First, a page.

WHAT WOULD YOU DO?

At a fundraising dinner for a school that serves children with learning
disabilities, the father of one of the students delivered a speech that
would never be forgotten by all who attended.

After extolling the school and its dedicated staff, he offered a question:
'When not interfered with by outside influences, everything nature does is
done with perfection. Yet my son, Shay, cannot learn things as other children
do.  He cannot understand things as other children do.  Where is the natural
order of things in my son?'

The audience was stilled by the query.  The father continued. 'I believe that
when a child like Shay, who is mentally and physically disabled comes into the
world, an opportunity to realize true human nature presents itself, and it
comes in the way other people treat that child.'

Then he told the following story:

Shay and his father had walked past a park where some boys Shay knew
were playing baseball. Shay asked, 'Do you think they'll let me play?'  Shay's
father knew that most of the boys would not want someone like Shay on their
team, but the father also understood that if his son were allowed to play, it
would give him a much-needed sense of belonging and some confidence to
be accepted by others in spite of his handicaps.

Shay's father approached one of the boys on the field and asked (not
expecting much) if Shay could play.  The boy looked around for guidance and
said, 'We're losing by six runs and the game is in the eighth inning.  I guess
he can be on our team and we'll try to put him in to bat in the ninth inning.'

Shay struggled over to the team's bench and, with a broad smile, put on a
team shirt.  His father watched with a small tear in his eye and warmth in his
heart.  The boys saw the father's joy at his son being accepted.  In the bottom
of the eighth inning, Shay's team scored a few runs but was still behind by
three.  In the top of the ninth inning, Shay put on a glove and played in the
right field.  Even though no hits came his way, he was obviously ecstatic just
to be in the game and on the field, grinning from ear to ear as his father
waved to him from the stands.  

In the bottom of the ninth inning, Shay's team scored again.  Now, with two
outs and the bases loaded, the potential winning run was on base and Shay
was scheduled to be next at bat.  At this juncture, do they let Shay bat and
give away their chance to win the game?  Surprisingly, Shay was given the
bat.  Everyone knew that a hit was all but impossible because Shay didn't
even know how to hold the bat properly, much less connect with the ball.

However, as Shay stepped up to the plate, the pitcher, recognizing that the
other team was putting winning aside for this moment in Shay's life, moved in
a few steps to lob the ball in softly so Shay could at least make contact.  The
first pitch came and Shay swung clumsily and missed.  The pitcher again took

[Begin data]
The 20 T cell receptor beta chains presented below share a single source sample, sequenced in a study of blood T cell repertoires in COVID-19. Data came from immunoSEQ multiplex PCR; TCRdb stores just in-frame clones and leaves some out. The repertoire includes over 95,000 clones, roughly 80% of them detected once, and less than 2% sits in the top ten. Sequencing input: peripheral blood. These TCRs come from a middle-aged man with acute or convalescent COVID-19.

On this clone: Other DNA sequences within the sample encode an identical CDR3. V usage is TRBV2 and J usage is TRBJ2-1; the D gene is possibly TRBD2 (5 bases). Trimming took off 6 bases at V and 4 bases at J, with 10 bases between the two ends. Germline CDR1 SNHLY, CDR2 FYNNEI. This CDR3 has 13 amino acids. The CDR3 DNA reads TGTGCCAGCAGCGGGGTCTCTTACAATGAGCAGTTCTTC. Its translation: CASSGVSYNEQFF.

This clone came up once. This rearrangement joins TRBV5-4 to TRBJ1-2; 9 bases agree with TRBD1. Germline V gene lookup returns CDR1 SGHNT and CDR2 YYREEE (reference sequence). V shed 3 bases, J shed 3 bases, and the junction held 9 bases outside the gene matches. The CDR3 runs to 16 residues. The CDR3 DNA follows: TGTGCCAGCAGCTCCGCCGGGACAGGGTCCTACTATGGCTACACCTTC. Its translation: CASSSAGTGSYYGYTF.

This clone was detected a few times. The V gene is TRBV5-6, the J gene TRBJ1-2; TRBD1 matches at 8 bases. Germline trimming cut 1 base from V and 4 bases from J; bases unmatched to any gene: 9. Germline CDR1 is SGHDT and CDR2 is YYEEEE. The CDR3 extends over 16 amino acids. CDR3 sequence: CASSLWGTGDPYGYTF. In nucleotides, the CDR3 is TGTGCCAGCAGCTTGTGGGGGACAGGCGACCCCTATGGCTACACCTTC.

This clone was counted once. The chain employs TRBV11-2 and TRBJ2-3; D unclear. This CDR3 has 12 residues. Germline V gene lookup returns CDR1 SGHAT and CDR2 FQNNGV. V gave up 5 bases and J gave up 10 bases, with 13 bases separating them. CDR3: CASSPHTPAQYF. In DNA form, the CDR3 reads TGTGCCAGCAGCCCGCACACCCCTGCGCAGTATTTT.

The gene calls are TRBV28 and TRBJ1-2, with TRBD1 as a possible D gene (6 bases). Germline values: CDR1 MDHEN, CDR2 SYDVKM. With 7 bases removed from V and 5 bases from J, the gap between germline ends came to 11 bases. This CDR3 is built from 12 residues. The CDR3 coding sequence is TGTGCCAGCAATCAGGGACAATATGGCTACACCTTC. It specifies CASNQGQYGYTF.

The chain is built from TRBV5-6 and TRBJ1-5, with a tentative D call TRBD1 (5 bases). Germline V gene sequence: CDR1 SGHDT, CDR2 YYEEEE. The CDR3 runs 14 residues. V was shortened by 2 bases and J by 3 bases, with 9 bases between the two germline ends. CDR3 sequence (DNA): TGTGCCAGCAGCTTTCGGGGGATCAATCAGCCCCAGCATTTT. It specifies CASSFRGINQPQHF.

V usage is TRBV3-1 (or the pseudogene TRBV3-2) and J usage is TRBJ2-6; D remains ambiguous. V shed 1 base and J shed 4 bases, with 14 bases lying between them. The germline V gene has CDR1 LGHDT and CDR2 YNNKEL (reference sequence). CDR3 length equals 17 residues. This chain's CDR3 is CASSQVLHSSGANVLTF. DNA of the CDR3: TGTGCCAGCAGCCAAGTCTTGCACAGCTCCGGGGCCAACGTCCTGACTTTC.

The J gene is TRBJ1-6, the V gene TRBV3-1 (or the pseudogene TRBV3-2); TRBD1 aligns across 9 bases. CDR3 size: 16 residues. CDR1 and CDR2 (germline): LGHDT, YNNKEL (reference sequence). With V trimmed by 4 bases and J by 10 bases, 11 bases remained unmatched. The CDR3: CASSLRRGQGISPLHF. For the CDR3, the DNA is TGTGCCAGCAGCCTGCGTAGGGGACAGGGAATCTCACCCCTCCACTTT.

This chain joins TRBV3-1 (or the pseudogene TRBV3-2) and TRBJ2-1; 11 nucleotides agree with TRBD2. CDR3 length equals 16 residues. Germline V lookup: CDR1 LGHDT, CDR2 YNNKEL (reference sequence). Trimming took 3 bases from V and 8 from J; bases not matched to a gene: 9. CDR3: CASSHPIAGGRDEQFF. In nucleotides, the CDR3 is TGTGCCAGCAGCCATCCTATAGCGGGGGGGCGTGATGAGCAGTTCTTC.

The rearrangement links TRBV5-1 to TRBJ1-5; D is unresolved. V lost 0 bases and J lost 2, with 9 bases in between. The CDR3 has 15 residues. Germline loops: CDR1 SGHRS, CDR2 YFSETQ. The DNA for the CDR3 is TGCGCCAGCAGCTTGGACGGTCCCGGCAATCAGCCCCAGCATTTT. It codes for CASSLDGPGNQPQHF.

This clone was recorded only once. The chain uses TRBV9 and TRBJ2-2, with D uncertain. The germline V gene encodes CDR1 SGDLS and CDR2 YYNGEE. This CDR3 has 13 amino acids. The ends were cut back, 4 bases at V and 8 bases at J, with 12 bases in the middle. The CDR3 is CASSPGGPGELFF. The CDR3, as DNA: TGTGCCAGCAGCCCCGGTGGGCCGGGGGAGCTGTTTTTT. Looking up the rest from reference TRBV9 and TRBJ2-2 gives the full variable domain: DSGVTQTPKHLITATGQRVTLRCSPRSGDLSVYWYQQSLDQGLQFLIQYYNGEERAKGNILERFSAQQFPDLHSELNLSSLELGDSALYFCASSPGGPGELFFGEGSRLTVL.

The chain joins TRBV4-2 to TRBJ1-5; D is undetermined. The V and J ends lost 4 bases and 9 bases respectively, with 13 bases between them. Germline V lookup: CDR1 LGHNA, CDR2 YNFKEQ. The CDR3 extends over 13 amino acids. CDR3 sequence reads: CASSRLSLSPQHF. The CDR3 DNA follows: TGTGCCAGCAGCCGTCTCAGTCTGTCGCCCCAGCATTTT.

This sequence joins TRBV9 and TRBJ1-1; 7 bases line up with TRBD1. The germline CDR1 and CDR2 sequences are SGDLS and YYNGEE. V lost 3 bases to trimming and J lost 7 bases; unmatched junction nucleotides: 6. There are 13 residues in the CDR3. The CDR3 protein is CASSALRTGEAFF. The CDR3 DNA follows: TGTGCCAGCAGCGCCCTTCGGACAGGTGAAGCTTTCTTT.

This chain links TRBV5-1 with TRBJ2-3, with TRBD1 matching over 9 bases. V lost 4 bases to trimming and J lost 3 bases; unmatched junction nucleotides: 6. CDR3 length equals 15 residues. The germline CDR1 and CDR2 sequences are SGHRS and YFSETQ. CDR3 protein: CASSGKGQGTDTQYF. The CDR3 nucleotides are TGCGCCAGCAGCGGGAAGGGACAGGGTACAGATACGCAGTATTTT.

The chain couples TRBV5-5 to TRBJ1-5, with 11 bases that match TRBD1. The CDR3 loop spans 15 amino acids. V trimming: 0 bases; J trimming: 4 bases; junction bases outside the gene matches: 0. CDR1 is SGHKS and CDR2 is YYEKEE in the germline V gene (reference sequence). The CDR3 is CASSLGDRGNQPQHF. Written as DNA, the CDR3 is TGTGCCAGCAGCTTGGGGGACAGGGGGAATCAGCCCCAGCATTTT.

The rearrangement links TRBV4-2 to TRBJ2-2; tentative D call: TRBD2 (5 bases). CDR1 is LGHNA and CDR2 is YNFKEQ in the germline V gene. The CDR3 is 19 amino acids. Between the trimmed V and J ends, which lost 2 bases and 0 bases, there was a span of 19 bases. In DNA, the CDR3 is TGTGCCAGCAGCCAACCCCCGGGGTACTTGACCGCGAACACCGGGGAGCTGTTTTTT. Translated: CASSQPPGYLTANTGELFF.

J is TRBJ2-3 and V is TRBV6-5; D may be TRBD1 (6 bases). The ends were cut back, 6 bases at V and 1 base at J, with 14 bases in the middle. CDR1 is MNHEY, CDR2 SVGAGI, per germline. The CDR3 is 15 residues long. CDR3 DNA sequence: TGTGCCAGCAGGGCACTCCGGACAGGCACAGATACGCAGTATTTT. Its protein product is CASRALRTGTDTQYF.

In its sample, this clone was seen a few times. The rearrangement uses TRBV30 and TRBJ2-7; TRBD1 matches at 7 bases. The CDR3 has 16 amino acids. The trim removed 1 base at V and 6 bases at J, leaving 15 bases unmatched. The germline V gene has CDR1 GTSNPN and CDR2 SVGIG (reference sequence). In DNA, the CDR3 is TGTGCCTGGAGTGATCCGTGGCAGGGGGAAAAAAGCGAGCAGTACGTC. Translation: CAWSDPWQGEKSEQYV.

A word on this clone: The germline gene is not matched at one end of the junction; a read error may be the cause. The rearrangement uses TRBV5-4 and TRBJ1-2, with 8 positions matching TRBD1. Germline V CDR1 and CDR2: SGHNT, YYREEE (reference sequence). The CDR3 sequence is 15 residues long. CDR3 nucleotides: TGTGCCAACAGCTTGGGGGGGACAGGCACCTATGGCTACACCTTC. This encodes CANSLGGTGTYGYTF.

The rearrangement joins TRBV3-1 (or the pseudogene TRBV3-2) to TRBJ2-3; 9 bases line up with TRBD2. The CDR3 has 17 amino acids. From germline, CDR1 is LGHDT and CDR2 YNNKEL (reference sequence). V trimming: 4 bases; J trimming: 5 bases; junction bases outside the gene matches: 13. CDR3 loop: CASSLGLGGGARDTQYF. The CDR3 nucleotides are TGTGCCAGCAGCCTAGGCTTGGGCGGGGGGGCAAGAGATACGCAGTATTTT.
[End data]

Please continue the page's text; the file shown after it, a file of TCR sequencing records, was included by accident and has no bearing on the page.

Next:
a few steps forward to toss the ball softly towards Shay.  As the pitch came in,
Shay swung at the ball and hit a slow ground ball right back to the pitcher.  
The game would now be over.  The pitcher picked up the soft grounder and
could have easily thrown the ball to the first baseman.  Shay would have
been out and that would have been the end of the game.

Instead, the pitcher threw the ball right over the first baseman's head, out of
reach of all teammates.  Everyone from the stands and both teams started
yelling, 'Shay, run to first!  Run to first!' Never in his life had Shay ever run
that far, but he made it to first base.  He scampered down the baseline,
wide-eyed and startled.  

Everyone yelled, 'Run to second, run to second!'  Catching his breath, Shay
awkwardly ran towards second, gleaming and struggling to make it to the
base.  By the time Shay rounded towards second base, the right fielder had
the ball.  The smallest guy on their team who now had his first chance to be
the hero for his team.  He could have thrown the ball to the second-baseman
for the tag, but he understood the pitcher's intentions so he, too, intentionally
threw the ball high and far over the third-baseman's head.  Shay ran toward
third base deliriously as the runners ahead of him circled the bases toward
home.

All were screaming, 'Shay, Shay, Shay, all the way Shay'!  Shay reached third
base because the opposing shortstop ran to help him by turning him in the
direction of third base, and shouted, 'Run to third! Shay, run to third!'  

As Shay rounded third, the boys from both teams, and the spectators, were
on their feet screaming, 'Shay, run home! Run home!' Shay ran to home,
stepped on the plate, and was cheered as the hero who hit the grand slam
and won the game for his team.

'That day', said the father softly with tears now rolling down his face, 'the boys
from both teams helped bring a piece of true love and humanity into this
world'.

Shay didn't make it to another summer.  He died that winter, having never
forgotten being the hero and making his father so happy, and coming home
and seeing his Mother tearfully embrace her little hero of the day!
What Would You Do?